If you’re interested in some really excellent research on the subject, look out Ceri Houlbrook’s ‘Coining The Coin Tree’ here: https://www.research.manchester.ac.uk/portal/files/54558281/FULL_TEXT.PDF

 

We’ve talked a lot of myth today, soon I’m going to have a good look at how we incorporate tree Mythos into Mythpunk, because at first glance it’s not an easy fit. But for now, I’ll leave you with a little extract from my own tree-punk endeavours…

This extract is from Opre! which means Arise! It was written for Romani Family History Month and the Opre Roma! movement and it draws parody between the Romani people, (caught and enslaved both literally throughout history as in our enslavement in Eastern Europe and almost complete annihilation during Baro Porajmos (in some cases still today such as Italy ) and metaphorically today where many of us are still unable to live full lives with basic human rights simply because of who we are) and the trees which our ancestors, and still many of us today, revere in a spiritual way (caught and butchered and poisoned and ‘put to use’ by humanity)

But there is a hopeful beauty here too – the roots which push up the paving stones, the seeds which find root in the cracks between tarmac, the branches and leaves which coil over boundaries and fences… so our people have not been destroyed because we shoulder what the world throws at us and we carry on, we find a way to survive, and one day I believe we will arise, not to conquer or steal or enslave others but just to stand on equal ground as all people should…

 

OPRE

Our splintered marrow guards your precious ground

Not bought in blood, but taken in the twilight

When ‘taking’ was a thing we did not understand

Now sentinels bound, subservient you think we stand

Down inside those ringlets blacked by damp

Not the wind—kin to your own cur breath—

But the jewels it carries, diamonds, our inheritance,

We feel

Touching, unveiling in our stripped-bare bones

Kali …

 

If you liked this extract you can read the rest of it here on Vocal: https://poets.media/opre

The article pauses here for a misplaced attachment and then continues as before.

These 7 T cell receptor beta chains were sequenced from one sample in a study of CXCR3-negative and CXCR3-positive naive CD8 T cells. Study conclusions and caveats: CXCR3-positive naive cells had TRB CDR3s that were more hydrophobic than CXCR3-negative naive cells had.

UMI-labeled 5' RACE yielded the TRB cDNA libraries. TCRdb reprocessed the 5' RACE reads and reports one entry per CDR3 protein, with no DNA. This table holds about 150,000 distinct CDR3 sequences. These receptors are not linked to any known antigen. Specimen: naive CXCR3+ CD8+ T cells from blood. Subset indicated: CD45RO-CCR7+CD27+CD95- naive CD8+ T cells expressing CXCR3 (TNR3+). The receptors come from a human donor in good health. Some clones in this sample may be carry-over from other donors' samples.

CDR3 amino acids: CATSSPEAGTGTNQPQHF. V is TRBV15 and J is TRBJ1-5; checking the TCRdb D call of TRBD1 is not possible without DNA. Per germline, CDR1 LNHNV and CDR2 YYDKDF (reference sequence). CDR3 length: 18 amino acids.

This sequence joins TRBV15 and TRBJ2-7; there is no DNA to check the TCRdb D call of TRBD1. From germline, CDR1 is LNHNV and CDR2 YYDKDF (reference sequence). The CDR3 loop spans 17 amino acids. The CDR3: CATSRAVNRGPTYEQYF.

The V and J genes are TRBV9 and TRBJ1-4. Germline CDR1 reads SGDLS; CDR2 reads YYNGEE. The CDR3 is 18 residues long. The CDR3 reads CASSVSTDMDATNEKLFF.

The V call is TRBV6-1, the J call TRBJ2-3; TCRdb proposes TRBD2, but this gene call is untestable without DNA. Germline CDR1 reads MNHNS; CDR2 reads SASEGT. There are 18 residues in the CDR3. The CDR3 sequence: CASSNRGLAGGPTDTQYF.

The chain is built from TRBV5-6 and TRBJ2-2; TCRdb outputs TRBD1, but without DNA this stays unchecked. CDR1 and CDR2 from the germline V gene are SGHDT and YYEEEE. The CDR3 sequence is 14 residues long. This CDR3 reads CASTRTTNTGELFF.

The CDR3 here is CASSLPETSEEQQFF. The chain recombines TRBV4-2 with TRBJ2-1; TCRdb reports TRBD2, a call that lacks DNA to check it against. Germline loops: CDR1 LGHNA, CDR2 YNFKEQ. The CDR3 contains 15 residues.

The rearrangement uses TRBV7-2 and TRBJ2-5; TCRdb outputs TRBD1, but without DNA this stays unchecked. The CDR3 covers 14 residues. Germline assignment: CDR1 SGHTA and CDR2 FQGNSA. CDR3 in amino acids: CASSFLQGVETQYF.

Or in my Mythpunk collection Mahrime: Mythpunk For Monsters

 

Thanks for joining me for another #MythpunkMonday!  Feel free to leave me your own thoughts on trees, mythology and mythpunk in the comments and to join in and share your own Mythpunk, or someone else’s that you’ve enjoyed, using the hashtag or in the comments below 🙂

4 responses

  1. In the strangest coincidence, I’ve recently been thinking about releasing one of my earliest fantasy stories about a dryad that just might fall under the mythpunk umbrella in the odd way of traditions created, followed, and forgotten.

    As to the trees themselves, while I’ve taken pictures of faces or animals revealed in the curvature of bark or twist of root, the trees I’ve connected with the most have always been climbing trees. Old ones with branches stretching down to the earth that just beg you to set foot on their pathways. They take willing adventurers into a world of green-filtered light and wind whispers in the rustling leaves. I also grew up influenced by the great redwoods through a painting (prints of) by Gage Taylor called Holy Grove. It’s the last on this page, but I linked to the whole page as I think you might enjoy his tree-influenced art: https://americangallery20th.wordpress.com/2017/06/15/gage-taylor-1942-2000-2/

    I love the history of the coin trees. What a beautiful way to share the bounty earned on the backs of the poor without embarrassing them. It makes me wonder if wishing wells and fountains had the same roots instead of leaving the coins in the water to corrode and corrupt the water with their poisons.

    P.S. I hope this doesn’t post twice, but if it does, just delete the second one. Issue with authentication.

    Liked by 1 person

    October 1, 2019 at 7:37 am

    • smithandskarry1

      Oh that’s awesome thankyou for sharing the link! 😀 Our fam are big tree climbers too – my Mother has a small orchard and I used to love climbing into the apple tree and sitting there for ages while I was meant to be picking the fruit! I definately connect with trees that feed me, lol! That’s an interesting point about wishing wells and does make me wonder if there was a similar tradition to the fairy tree? Certianly some fountains now give the money to charity don’t they? I love stories about Dryads so I really hope you do bring that story out ! 😀

      Like

      October 11, 2019 at 9:37 am

      • Hmm, I wonder if I’d like apples more if we had an apple tree. We did have two mulberry trees that were too slender to climb safely, but my sisters and I would anyway to collect the mulberries. I’m glad to hear about the fountains. It’s better all around. As to my story, it’s more “dryad” than dryad, but we’ll see what you think.

        Liked by 1 person

        October 12, 2019 at 1:44 am

      • smithandskarry1

        Oooo, I can’t wait to read it! 😀 x

        Like

        October 18, 2019 at 1:59 pm